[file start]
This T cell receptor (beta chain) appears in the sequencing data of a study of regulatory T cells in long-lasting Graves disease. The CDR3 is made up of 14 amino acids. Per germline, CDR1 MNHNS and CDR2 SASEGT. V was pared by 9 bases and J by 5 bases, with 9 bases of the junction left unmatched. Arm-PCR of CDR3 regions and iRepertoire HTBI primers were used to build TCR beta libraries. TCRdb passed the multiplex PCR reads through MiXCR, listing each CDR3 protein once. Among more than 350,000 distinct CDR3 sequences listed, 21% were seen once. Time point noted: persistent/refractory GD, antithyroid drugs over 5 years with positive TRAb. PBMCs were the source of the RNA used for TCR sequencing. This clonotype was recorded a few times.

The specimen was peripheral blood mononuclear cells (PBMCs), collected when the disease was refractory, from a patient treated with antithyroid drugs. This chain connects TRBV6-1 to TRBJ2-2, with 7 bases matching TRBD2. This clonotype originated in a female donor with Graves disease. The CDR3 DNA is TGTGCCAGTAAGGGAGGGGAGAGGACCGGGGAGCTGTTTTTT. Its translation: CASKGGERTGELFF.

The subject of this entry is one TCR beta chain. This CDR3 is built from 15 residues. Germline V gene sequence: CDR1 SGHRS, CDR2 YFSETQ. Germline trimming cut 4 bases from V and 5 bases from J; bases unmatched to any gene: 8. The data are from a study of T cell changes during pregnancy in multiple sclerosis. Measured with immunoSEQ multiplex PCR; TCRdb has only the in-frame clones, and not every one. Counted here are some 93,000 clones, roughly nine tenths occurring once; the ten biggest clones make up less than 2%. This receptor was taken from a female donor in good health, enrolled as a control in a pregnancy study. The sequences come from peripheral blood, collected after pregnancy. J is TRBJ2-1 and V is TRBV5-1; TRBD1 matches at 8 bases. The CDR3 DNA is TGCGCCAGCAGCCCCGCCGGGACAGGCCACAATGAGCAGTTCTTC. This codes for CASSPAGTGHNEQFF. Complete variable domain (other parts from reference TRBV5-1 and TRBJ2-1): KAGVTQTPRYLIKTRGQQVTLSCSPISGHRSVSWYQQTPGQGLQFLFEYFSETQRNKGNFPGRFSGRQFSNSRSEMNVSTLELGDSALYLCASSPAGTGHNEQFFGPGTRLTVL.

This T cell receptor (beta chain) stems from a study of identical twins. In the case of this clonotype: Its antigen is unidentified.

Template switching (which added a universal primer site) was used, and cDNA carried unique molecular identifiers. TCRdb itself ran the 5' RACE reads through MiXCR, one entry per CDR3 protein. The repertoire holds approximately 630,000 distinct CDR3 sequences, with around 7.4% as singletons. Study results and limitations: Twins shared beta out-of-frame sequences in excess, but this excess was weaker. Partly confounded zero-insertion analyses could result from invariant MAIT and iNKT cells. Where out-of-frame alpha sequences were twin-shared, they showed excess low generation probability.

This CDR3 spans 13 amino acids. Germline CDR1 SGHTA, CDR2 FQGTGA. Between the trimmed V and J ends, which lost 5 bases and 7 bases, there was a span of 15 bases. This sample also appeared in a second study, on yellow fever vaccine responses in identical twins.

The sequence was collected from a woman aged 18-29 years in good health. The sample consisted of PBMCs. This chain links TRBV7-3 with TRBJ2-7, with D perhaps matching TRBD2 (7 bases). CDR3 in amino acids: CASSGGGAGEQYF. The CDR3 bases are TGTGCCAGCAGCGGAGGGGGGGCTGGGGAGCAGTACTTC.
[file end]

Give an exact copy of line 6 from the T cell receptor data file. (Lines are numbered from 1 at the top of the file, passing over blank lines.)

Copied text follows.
This CDR3 spans 13 amino acids. Germline CDR1 SGHTA, CDR2 FQGTGA. Between the trimmed V and J ends, which lost 5 bases and 7 bases, there was a span of 15 bases. This sample also appeared in a second study, on yellow fever vaccine responses in identical twins.